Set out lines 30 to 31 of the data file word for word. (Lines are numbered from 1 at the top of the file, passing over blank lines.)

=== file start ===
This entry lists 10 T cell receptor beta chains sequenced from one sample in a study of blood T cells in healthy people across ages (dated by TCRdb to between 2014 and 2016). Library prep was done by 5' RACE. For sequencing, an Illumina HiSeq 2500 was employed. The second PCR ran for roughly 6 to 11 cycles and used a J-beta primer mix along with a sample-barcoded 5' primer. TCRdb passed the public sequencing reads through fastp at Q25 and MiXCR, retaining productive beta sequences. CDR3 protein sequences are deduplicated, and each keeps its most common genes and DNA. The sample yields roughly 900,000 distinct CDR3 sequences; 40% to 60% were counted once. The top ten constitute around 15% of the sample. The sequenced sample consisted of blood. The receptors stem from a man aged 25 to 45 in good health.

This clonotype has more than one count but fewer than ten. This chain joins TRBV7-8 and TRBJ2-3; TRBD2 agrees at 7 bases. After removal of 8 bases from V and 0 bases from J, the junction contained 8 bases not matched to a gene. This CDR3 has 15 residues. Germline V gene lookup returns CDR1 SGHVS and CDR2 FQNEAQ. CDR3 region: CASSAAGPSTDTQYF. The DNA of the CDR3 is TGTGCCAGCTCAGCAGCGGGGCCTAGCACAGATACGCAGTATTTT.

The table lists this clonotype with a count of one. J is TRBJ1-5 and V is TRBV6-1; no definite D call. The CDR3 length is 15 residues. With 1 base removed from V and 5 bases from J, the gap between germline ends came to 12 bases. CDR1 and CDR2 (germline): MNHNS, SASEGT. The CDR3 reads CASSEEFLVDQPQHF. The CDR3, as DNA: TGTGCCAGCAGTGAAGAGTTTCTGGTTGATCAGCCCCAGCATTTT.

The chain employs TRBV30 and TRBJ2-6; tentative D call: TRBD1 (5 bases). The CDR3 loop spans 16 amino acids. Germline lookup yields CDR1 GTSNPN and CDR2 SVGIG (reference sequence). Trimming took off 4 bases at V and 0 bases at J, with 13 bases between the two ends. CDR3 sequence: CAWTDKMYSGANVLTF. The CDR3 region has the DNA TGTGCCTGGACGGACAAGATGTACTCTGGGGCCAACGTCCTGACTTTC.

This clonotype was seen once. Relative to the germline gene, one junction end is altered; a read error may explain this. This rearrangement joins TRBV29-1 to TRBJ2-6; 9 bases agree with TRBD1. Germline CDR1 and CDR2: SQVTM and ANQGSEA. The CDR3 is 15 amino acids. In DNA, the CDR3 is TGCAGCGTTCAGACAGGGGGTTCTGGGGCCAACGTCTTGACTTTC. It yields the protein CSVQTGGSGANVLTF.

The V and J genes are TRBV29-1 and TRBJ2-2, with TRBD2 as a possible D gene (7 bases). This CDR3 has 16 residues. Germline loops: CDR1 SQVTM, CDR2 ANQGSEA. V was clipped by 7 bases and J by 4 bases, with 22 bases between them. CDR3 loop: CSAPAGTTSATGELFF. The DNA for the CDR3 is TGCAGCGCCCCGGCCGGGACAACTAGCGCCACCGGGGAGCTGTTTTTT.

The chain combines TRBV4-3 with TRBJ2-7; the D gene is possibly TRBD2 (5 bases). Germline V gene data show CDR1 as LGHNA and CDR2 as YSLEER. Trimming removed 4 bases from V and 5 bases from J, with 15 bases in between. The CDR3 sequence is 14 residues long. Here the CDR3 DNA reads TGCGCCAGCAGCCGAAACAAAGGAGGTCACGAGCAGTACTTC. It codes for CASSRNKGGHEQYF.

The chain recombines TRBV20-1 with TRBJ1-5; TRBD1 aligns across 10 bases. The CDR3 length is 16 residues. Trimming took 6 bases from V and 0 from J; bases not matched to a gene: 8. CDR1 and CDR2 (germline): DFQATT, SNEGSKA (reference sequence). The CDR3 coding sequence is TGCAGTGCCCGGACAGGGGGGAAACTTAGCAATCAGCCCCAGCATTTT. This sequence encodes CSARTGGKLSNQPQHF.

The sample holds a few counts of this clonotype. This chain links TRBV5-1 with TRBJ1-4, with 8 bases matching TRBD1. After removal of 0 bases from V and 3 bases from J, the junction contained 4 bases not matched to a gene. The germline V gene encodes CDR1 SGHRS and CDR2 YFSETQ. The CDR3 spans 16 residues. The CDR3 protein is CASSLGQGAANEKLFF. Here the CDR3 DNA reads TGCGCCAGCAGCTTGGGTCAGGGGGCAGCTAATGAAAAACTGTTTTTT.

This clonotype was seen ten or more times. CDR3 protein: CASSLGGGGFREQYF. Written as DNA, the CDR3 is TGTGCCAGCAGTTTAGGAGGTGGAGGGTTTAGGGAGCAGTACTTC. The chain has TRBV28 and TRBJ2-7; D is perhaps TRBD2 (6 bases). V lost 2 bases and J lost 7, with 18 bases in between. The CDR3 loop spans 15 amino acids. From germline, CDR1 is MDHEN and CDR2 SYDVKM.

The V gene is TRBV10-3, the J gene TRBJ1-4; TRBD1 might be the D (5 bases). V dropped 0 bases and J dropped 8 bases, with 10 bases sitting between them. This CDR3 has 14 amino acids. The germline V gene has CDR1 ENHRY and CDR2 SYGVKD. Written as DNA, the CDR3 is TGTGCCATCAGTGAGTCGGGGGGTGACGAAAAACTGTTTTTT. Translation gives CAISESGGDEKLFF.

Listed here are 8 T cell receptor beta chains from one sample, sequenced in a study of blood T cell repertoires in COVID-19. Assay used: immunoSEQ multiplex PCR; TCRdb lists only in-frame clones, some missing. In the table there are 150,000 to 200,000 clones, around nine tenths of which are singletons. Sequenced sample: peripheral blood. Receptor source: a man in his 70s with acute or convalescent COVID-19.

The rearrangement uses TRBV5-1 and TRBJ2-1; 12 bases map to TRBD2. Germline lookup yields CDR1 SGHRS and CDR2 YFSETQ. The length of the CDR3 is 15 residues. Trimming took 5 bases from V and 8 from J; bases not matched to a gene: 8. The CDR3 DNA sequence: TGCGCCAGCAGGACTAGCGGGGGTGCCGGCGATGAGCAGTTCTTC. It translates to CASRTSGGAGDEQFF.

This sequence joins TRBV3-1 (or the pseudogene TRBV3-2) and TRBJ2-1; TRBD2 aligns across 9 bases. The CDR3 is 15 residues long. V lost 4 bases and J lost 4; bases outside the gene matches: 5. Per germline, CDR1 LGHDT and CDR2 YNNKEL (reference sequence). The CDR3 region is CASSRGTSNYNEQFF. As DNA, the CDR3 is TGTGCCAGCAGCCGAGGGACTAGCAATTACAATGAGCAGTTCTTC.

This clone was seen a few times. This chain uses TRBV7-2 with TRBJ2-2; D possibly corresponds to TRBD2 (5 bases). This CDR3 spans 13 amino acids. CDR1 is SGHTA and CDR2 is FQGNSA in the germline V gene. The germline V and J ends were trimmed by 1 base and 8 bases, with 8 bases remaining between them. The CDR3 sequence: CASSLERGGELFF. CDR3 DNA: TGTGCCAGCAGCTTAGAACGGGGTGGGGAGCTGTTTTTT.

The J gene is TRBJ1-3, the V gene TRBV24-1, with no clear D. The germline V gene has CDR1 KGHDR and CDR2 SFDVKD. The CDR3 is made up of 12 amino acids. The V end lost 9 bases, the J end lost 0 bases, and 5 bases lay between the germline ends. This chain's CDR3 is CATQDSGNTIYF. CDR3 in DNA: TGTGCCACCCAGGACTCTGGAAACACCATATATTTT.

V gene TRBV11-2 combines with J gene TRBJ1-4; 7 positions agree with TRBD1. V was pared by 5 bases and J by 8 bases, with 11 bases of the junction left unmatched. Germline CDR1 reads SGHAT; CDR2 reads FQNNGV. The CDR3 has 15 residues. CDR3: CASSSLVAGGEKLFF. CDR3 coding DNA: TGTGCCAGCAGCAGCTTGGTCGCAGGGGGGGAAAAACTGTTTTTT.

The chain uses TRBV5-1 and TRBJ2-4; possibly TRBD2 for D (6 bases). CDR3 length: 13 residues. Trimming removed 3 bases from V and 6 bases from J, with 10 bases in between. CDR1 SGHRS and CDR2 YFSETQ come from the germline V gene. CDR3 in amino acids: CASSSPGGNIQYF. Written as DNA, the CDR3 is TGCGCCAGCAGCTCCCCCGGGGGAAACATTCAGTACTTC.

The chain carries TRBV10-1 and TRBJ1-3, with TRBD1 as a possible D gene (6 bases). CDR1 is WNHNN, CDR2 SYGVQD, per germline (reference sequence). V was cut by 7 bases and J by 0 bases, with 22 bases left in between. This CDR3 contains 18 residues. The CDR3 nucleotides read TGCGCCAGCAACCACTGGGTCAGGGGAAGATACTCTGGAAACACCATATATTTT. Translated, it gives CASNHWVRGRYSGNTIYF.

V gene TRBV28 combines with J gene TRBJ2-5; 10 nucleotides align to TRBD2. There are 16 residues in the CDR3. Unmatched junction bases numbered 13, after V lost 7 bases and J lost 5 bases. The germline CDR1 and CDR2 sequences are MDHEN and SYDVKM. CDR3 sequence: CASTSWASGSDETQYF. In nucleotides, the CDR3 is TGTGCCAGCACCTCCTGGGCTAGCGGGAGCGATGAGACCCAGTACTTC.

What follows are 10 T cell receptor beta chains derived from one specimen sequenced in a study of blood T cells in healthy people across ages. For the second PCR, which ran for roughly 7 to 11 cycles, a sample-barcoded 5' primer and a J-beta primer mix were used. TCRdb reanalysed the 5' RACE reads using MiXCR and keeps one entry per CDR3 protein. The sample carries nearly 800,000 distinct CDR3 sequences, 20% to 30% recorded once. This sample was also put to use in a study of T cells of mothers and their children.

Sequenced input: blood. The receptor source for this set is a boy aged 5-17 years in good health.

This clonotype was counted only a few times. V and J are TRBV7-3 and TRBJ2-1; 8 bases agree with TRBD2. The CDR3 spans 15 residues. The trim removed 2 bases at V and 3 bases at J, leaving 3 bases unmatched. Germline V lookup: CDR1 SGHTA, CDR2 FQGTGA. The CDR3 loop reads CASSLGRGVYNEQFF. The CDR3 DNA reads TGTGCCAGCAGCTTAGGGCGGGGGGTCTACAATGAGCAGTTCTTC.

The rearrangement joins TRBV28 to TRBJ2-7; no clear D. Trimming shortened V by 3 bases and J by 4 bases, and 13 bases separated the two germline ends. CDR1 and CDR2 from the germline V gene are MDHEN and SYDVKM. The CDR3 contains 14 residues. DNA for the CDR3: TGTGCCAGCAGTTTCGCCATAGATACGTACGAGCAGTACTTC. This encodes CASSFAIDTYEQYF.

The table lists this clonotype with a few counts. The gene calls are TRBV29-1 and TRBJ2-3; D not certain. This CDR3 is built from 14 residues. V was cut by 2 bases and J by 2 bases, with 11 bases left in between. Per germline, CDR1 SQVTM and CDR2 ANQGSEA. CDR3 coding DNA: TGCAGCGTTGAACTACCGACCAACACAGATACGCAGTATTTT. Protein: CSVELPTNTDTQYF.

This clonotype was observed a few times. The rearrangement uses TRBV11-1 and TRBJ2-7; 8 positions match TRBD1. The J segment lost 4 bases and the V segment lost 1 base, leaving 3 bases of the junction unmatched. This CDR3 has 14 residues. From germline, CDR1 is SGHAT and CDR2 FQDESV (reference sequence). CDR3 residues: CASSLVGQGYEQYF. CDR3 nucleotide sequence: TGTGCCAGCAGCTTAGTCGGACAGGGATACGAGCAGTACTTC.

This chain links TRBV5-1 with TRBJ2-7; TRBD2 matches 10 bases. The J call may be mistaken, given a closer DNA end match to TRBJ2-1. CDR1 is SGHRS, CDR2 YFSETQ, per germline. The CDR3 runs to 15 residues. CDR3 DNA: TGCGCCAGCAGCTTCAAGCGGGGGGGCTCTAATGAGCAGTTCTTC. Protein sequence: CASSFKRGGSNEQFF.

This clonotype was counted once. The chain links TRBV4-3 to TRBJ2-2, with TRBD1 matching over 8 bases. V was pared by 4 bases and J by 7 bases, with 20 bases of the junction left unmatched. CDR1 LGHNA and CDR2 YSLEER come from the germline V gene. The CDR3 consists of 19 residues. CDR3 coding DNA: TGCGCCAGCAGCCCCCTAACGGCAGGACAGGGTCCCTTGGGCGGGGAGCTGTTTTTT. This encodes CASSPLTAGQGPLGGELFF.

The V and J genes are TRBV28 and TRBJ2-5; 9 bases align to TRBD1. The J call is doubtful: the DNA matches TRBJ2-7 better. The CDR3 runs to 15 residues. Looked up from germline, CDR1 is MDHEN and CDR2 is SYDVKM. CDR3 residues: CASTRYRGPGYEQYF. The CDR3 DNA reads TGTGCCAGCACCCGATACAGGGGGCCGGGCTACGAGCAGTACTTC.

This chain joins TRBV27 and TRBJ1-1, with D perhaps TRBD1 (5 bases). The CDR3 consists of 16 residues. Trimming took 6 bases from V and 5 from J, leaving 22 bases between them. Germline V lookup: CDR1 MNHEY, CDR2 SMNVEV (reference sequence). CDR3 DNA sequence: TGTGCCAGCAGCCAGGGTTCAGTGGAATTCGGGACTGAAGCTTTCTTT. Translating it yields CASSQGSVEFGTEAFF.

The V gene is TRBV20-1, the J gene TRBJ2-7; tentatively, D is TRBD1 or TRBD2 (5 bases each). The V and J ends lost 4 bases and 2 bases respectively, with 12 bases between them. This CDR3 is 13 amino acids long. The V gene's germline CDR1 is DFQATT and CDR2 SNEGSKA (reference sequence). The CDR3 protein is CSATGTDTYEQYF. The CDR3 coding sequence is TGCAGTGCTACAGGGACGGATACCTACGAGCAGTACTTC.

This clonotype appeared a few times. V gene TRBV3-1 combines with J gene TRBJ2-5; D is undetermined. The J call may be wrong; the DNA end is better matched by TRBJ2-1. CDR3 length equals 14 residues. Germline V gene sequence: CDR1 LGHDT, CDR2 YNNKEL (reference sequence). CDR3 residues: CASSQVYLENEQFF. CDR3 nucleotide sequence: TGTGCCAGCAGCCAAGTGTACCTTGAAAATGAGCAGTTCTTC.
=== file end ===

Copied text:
This chain joins TRBV27 and TRBJ1-1, with D perhaps TRBD1 (5 bases). The CDR3 consists of 16 residues. Trimming took 6 bases from V and 5 from J, leaving 22 bases between them. Germline V lookup: CDR1 MNHEY, CDR2 SMNVEV (reference sequence). CDR3 DNA sequence: TGTGCCAGCAGCCAGGGTTCAGTGGAATTCGGGACTGAAGCTTTCTTT. Translating it yields CASSQGSVEFGTEAFF.

The V gene is TRBV20-1, the J gene TRBJ2-7; tentatively, D is TRBD1 or TRBD2 (5 bases each). The V and J ends lost 4 bases and 2 bases respectively, with 12 bases between them. This CDR3 is 13 amino acids long. The V gene's germline CDR1 is DFQATT and CDR2 SNEGSKA (reference sequence). The CDR3 protein is CSATGTDTYEQYF. The CDR3 coding sequence is TGCAGTGCTACAGGGACGGATACCTACGAGCAGTACTTC.